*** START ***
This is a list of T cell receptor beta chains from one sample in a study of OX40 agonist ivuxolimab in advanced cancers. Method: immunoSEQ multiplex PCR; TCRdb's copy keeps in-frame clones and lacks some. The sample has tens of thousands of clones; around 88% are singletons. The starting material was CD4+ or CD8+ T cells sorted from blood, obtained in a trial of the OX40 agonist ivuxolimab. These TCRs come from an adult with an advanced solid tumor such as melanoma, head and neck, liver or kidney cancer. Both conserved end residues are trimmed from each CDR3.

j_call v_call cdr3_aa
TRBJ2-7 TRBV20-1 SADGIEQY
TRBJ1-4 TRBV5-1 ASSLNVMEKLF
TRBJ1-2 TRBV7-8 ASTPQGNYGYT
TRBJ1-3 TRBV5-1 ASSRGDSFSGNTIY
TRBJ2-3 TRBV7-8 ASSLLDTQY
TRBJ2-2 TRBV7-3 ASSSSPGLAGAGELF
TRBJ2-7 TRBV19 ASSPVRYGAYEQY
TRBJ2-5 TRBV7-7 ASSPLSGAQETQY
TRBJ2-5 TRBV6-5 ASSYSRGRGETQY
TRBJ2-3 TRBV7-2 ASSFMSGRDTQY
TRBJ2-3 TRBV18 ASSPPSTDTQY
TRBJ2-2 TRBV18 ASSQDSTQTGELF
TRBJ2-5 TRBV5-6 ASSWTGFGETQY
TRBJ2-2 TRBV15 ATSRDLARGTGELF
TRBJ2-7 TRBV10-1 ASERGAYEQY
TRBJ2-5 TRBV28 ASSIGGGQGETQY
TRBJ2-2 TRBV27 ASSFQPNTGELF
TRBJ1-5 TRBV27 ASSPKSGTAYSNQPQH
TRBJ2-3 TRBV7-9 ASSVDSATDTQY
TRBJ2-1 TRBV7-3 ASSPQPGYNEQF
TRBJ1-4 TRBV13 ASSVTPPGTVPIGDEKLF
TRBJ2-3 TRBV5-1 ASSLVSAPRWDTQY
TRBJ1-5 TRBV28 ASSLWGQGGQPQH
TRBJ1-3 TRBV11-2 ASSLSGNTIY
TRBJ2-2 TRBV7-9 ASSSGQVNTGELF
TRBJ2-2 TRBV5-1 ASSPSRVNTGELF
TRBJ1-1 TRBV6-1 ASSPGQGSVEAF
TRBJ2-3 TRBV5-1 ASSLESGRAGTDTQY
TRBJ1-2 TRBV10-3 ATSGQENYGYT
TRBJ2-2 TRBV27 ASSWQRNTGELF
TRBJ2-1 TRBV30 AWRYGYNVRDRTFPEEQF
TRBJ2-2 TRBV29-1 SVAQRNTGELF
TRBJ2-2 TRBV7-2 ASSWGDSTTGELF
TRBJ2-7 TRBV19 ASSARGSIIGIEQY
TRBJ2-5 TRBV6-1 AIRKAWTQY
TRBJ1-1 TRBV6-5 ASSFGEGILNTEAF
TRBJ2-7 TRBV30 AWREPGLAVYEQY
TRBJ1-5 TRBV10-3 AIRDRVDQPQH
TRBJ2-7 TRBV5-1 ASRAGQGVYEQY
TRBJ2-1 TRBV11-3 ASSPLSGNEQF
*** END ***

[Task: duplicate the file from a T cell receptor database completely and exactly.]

This is a list of T cell receptor beta chains from one sample in a study of OX40 agonist ivuxolimab in advanced cancers. Method: immunoSEQ multiplex PCR; TCRdb's copy keeps in-frame clones and lacks some. The sample has tens of thousands of clones; around 88% are singletons. The starting material was CD4+ or CD8+ T cells sorted from blood, obtained in a trial of the OX40 agonist ivuxolimab. These TCRs come from an adult with an advanced solid tumor such as melanoma, head and neck, liver or kidney cancer. Both conserved end residues are trimmed from each CDR3.

j_call v_call cdr3_aa
TRBJ2-7 TRBV20-1 SADGIEQY
TRBJ1-4 TRBV5-1 ASSLNVMEKLF
TRBJ1-2 TRBV7-8 ASTPQGNYGYT
TRBJ1-3 TRBV5-1 ASSRGDSFSGNTIY
TRBJ2-3 TRBV7-8 ASSLLDTQY
TRBJ2-2 TRBV7-3 ASSSSPGLAGAGELF
TRBJ2-7 TRBV19 ASSPVRYGAYEQY
TRBJ2-5 TRBV7-7 ASSPLSGAQETQY
TRBJ2-5 TRBV6-5 ASSYSRGRGETQY
TRBJ2-3 TRBV7-2 ASSFMSGRDTQY
TRBJ2-3 TRBV18 ASSPPSTDTQY
TRBJ2-2 TRBV18 ASSQDSTQTGELF
TRBJ2-5 TRBV5-6 ASSWTGFGETQY
TRBJ2-2 TRBV15 ATSRDLARGTGELF
TRBJ2-7 TRBV10-1 ASERGAYEQY
TRBJ2-5 TRBV28 ASSIGGGQGETQY
TRBJ2-2 TRBV27 ASSFQPNTGELF
TRBJ1-5 TRBV27 ASSPKSGTAYSNQPQH
TRBJ2-3 TRBV7-9 ASSVDSATDTQY
TRBJ2-1 TRBV7-3 ASSPQPGYNEQF
TRBJ1-4 TRBV13 ASSVTPPGTVPIGDEKLF
TRBJ2-3 TRBV5-1 ASSLVSAPRWDTQY
TRBJ1-5 TRBV28 ASSLWGQGGQPQH
TRBJ1-3 TRBV11-2 ASSLSGNTIY
TRBJ2-2 TRBV7-9 ASSSGQVNTGELF
TRBJ2-2 TRBV5-1 ASSPSRVNTGELF
TRBJ1-1 TRBV6-1 ASSPGQGSVEAF
TRBJ2-3 TRBV5-1 ASSLESGRAGTDTQY
TRBJ1-2 TRBV10-3 ATSGQENYGYT
TRBJ2-2 TRBV27 ASSWQRNTGELF
TRBJ2-1 TRBV30 AWRYGYNVRDRTFPEEQF
TRBJ2-2 TRBV29-1 SVAQRNTGELF
TRBJ2-2 TRBV7-2 ASSWGDSTTGELF
TRBJ2-7 TRBV19 ASSARGSIIGIEQY
TRBJ2-5 TRBV6-1 AIRKAWTQY
TRBJ1-1 TRBV6-5 ASSFGEGILNTEAF
TRBJ2-7 TRBV30 AWREPGLAVYEQY
TRBJ1-5 TRBV10-3 AIRDRVDQPQH
TRBJ2-7 TRBV5-1 ASRAGQGVYEQY
TRBJ2-1 TRBV11-3 ASSPLSGNEQF